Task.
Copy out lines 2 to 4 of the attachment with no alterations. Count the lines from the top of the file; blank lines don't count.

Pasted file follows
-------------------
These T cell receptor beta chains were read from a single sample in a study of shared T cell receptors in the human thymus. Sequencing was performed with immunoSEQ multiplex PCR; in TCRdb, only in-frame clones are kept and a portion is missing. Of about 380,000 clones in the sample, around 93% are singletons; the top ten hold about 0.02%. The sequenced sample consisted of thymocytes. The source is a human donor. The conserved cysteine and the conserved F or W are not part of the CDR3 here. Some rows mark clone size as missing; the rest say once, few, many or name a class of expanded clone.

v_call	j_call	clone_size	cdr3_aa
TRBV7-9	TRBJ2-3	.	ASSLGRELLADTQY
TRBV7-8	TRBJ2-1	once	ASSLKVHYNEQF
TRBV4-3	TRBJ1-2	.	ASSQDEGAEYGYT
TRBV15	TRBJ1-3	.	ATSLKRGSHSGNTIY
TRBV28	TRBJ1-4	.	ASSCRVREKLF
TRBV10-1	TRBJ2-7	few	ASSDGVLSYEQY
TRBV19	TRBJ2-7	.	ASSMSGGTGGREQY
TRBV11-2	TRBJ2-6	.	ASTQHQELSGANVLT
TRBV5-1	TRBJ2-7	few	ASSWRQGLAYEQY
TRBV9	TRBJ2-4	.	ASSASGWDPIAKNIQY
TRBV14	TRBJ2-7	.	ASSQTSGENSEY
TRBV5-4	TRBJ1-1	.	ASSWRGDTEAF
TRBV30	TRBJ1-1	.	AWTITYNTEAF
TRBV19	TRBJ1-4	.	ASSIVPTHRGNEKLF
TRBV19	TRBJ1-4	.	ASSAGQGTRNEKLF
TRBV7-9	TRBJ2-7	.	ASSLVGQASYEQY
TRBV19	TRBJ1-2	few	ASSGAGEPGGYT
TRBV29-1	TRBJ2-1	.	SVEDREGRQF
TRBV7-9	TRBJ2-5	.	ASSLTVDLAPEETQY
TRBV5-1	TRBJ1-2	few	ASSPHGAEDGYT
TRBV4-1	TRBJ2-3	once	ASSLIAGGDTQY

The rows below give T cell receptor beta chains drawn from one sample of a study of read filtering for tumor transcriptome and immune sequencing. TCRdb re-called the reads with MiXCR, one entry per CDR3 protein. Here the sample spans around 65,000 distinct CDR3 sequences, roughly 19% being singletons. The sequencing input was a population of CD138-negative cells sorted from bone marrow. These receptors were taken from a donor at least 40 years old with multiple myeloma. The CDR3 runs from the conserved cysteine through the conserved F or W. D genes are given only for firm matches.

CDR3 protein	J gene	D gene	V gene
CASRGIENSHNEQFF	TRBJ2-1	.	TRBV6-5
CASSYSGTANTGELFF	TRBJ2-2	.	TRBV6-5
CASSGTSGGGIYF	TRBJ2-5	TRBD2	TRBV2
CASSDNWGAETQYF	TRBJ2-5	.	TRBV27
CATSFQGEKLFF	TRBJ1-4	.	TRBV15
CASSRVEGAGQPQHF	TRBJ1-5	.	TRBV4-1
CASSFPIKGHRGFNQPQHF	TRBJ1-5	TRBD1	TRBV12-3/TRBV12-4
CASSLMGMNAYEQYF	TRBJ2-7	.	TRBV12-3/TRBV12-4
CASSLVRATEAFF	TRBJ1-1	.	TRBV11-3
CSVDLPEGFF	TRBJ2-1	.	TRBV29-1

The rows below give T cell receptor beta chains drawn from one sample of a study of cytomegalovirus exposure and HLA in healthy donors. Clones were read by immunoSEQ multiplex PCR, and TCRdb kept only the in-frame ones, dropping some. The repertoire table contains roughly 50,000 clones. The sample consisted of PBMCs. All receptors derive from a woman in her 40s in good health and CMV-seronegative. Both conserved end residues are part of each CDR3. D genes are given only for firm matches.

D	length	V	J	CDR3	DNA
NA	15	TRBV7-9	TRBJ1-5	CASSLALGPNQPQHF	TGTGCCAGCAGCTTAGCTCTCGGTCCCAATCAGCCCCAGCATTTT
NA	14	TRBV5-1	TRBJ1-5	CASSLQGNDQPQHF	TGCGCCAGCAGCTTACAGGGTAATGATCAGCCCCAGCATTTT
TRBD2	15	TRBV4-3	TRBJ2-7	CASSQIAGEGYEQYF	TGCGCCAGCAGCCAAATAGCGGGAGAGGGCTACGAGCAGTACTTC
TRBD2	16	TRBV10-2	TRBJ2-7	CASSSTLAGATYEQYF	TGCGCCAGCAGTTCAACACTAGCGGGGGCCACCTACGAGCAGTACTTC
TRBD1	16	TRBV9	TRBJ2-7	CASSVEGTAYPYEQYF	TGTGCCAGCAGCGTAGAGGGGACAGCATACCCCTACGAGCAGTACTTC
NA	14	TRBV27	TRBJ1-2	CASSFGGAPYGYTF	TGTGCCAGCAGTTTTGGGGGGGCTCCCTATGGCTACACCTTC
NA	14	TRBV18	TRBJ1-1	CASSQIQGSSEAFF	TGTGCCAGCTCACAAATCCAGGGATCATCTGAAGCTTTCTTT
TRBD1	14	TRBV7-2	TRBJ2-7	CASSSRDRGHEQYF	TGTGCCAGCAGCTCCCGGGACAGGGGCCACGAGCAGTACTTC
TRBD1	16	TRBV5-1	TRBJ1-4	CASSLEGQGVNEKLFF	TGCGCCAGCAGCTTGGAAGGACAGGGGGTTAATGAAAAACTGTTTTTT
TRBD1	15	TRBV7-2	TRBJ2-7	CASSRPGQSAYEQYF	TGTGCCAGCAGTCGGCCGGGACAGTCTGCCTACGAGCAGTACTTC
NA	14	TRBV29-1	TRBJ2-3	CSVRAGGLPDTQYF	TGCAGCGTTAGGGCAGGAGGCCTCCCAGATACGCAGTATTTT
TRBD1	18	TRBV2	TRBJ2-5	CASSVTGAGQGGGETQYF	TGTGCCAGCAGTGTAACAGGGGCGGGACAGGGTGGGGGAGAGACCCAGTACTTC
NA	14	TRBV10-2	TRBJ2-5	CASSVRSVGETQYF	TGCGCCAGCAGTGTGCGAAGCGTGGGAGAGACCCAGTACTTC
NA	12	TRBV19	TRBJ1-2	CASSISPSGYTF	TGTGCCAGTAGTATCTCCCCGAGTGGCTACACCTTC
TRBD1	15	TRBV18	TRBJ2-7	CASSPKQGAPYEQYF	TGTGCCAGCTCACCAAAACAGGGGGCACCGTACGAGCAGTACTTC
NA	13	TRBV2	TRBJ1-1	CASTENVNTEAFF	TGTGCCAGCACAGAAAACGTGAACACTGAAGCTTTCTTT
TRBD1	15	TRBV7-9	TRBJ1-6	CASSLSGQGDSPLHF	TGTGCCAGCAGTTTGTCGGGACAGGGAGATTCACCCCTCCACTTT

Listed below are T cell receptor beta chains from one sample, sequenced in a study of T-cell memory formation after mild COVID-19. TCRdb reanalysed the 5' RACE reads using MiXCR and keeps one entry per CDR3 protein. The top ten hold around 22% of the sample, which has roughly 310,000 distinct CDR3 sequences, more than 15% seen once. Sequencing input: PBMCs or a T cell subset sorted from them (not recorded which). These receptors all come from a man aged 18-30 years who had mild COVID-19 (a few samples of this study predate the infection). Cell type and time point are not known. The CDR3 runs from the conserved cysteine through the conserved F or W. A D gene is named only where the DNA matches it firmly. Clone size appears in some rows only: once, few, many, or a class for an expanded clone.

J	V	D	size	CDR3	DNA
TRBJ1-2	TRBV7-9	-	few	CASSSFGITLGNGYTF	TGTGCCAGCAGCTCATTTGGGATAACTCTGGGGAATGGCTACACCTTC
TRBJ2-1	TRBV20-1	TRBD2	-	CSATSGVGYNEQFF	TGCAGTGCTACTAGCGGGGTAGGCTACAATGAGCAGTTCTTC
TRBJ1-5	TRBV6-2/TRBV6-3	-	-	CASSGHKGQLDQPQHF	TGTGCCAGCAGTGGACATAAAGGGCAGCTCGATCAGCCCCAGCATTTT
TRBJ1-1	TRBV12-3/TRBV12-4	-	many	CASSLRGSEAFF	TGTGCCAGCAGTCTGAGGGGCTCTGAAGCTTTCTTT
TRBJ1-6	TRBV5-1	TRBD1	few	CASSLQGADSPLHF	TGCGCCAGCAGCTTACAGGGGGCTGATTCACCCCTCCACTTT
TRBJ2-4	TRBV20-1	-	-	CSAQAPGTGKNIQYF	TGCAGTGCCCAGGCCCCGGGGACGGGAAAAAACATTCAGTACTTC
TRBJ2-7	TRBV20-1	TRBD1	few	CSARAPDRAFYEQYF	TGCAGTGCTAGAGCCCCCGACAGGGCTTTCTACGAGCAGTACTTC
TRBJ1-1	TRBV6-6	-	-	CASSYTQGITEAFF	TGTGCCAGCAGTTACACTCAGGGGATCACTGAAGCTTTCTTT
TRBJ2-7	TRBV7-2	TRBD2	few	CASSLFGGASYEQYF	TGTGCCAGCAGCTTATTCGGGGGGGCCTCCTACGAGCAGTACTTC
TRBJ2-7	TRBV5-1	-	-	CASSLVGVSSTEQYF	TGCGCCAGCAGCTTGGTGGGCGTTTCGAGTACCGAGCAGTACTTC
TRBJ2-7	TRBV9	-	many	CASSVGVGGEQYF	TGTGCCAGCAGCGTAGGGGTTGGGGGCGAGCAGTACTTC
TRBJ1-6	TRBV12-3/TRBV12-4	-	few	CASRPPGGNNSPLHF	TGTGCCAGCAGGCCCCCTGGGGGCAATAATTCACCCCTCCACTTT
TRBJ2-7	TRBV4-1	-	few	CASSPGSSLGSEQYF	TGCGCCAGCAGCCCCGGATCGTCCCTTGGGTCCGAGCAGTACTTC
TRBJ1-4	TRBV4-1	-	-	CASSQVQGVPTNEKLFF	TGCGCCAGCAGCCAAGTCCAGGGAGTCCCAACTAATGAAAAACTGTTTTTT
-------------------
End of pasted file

v_call	j_call	clone_size	cdr3_aa
TRBV7-9	TRBJ2-3	.	ASSLGRELLADTQY
TRBV7-8	TRBJ2-1	once	ASSLKVHYNEQF